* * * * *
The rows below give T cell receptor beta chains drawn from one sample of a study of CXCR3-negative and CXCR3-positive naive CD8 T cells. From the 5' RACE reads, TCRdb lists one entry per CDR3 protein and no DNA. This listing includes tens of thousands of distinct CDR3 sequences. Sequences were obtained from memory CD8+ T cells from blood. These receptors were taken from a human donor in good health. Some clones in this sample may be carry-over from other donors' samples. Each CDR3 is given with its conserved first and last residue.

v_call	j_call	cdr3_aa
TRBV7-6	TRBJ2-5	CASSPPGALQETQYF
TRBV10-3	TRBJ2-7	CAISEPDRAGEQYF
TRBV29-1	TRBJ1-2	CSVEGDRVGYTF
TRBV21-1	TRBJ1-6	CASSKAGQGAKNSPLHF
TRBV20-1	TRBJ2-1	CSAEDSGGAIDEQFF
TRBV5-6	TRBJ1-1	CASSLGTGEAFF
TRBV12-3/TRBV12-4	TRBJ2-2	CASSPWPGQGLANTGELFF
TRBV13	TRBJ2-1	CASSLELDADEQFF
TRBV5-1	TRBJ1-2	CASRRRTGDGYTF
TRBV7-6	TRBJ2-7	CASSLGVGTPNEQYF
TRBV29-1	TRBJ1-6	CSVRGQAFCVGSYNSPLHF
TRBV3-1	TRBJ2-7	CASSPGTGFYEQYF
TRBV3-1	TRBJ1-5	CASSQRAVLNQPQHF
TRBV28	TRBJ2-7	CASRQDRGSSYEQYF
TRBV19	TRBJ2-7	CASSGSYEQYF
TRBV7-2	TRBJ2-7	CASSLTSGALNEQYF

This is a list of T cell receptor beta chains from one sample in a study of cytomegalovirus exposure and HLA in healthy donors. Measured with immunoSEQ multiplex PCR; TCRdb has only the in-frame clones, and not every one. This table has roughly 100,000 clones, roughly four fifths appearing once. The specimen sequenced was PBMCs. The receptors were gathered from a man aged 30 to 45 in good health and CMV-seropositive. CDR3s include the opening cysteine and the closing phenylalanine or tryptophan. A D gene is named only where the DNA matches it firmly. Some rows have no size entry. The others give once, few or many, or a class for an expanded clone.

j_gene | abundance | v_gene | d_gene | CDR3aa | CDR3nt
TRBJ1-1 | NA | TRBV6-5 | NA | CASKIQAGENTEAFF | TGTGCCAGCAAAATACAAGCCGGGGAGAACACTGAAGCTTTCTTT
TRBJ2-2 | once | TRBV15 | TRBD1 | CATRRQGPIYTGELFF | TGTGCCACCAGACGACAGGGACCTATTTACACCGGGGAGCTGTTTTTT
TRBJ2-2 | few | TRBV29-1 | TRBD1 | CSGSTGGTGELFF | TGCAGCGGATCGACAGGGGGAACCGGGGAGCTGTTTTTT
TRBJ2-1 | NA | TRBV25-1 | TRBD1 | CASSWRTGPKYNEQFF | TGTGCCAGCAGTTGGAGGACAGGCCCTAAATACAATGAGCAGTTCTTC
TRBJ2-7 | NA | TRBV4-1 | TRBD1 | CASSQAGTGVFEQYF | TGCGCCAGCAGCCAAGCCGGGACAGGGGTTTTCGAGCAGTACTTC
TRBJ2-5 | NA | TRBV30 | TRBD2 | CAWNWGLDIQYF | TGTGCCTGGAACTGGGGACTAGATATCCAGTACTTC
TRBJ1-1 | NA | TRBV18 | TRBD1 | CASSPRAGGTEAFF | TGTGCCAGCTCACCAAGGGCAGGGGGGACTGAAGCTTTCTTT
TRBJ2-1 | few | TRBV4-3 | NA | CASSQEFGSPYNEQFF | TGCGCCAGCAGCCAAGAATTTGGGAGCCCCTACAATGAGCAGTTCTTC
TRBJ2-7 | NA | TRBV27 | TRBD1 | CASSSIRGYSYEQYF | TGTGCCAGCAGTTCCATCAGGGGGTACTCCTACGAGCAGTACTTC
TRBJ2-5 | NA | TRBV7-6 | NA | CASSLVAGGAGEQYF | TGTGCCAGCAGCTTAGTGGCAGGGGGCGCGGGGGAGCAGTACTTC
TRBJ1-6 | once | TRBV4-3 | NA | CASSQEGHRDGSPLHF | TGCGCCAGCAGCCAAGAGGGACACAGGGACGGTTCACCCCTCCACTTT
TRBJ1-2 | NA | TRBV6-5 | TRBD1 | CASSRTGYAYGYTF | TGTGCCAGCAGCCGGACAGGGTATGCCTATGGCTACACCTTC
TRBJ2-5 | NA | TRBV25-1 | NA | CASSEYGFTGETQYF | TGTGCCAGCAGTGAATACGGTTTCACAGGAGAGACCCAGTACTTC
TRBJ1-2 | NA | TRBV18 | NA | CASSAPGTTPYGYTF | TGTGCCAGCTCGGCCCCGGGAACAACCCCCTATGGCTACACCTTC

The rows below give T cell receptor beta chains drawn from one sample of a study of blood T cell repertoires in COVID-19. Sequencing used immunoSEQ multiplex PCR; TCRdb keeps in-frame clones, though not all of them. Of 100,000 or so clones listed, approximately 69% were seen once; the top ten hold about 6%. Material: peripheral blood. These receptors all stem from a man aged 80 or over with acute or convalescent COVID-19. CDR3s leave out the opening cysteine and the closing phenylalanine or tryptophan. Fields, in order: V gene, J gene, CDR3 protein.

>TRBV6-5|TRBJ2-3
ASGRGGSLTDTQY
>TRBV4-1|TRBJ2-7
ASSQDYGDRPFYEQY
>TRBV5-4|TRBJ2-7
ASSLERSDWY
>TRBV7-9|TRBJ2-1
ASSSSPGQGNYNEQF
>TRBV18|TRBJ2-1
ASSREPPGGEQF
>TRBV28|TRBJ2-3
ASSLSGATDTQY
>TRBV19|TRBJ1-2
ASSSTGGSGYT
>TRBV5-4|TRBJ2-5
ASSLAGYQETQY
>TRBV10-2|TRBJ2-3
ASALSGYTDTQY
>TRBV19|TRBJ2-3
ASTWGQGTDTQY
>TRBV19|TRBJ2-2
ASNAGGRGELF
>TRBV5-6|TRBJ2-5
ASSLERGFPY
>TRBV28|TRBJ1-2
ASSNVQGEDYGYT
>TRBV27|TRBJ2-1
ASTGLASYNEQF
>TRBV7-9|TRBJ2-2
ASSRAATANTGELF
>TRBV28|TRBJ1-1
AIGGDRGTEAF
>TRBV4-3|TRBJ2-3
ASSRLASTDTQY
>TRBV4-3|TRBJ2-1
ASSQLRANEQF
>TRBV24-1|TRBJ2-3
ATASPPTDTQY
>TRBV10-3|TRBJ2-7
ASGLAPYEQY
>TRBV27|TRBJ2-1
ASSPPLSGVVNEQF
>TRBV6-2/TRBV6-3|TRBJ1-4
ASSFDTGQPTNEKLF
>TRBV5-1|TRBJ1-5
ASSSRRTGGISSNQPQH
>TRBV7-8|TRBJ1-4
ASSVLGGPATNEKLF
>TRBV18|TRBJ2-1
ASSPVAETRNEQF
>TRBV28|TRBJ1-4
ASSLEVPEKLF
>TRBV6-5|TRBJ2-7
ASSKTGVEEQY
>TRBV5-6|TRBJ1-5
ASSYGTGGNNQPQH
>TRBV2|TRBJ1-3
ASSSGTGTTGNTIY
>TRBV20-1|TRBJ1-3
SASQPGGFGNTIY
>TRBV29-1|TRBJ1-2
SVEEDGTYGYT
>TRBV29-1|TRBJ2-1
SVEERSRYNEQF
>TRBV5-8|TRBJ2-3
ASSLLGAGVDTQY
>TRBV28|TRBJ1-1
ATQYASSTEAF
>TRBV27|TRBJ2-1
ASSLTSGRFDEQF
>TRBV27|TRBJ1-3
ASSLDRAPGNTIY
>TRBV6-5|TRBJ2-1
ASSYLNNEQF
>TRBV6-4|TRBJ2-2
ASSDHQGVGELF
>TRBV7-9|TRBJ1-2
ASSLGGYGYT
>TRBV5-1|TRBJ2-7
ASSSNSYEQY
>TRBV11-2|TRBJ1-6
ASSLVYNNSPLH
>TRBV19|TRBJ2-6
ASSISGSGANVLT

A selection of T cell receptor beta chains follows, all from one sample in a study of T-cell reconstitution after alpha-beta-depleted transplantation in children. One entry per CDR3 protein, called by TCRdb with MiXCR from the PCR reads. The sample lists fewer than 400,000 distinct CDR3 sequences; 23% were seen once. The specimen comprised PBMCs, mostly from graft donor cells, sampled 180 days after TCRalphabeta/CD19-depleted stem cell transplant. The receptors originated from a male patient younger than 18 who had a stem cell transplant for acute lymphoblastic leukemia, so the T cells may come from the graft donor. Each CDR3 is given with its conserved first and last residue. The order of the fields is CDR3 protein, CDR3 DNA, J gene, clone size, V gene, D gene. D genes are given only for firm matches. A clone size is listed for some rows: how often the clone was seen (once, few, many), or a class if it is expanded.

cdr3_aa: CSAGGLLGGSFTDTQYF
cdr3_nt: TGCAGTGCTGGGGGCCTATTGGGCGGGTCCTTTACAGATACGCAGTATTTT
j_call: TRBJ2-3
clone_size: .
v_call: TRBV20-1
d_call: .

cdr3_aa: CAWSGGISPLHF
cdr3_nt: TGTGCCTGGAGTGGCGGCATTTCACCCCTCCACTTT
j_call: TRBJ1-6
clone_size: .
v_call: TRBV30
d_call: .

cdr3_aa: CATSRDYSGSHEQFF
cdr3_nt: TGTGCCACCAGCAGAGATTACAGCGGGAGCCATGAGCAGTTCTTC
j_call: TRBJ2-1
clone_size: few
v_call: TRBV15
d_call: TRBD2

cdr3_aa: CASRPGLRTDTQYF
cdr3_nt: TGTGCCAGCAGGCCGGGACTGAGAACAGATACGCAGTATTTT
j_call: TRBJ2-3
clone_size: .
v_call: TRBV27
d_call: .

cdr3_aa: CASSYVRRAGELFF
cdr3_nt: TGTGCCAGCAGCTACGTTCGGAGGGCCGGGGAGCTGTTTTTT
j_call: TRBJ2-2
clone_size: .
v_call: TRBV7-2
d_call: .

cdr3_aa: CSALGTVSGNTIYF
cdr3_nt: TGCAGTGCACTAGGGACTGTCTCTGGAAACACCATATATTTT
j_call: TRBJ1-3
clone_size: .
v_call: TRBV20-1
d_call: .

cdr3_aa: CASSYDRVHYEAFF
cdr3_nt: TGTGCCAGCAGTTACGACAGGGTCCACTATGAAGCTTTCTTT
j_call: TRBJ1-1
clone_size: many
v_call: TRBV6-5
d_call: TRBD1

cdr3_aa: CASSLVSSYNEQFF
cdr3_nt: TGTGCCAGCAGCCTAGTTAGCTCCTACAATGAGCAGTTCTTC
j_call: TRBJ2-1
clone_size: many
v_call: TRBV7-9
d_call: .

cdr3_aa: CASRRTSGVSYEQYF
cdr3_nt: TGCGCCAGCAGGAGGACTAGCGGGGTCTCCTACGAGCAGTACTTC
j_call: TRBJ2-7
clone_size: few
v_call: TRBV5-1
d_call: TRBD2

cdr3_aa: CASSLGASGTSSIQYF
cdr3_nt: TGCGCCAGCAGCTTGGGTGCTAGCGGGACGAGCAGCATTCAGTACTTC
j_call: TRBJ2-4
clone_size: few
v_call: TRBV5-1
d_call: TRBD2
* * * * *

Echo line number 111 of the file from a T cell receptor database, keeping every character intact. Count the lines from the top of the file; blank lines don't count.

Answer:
ASSDHQGVGELF